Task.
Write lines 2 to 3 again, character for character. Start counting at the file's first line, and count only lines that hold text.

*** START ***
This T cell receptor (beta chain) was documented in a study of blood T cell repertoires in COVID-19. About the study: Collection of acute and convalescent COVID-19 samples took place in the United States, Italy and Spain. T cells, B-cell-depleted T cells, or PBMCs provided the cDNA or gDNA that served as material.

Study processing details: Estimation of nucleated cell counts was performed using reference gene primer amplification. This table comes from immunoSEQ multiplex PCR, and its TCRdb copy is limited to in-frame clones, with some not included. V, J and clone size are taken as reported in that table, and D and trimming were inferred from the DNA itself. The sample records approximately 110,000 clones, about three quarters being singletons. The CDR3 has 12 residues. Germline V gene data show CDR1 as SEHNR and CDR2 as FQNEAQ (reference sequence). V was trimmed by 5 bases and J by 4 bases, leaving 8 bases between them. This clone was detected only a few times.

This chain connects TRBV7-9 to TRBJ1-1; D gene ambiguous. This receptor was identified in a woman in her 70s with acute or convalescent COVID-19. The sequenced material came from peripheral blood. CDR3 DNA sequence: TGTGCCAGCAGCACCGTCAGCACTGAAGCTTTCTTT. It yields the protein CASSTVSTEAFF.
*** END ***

Study processing details: Estimation of nucleated cell counts was performed using reference gene primer amplification. This table comes from immunoSEQ multiplex PCR, and its TCRdb copy is limited to in-frame clones, with some not included. V, J and clone size are taken as reported in that table, and D and trimming were inferred from the DNA itself. The sample records approximately 110,000 clones, about three quarters being singletons. The CDR3 has 12 residues. Germline V gene data show CDR1 as SEHNR and CDR2 as FQNEAQ (reference sequence). V was trimmed by 5 bases and J by 4 bases, leaving 8 bases between them. This clone was detected only a few times.

This chain connects TRBV7-9 to TRBJ1-1; D gene ambiguous. This receptor was identified in a woman in her 70s with acute or convalescent COVID-19. The sequenced material came from peripheral blood. CDR3 DNA sequence: TGTGCCAGCAGCACCGTCAGCACTGAAGCTTTCTTT. It yields the protein CASSTVSTEAFF.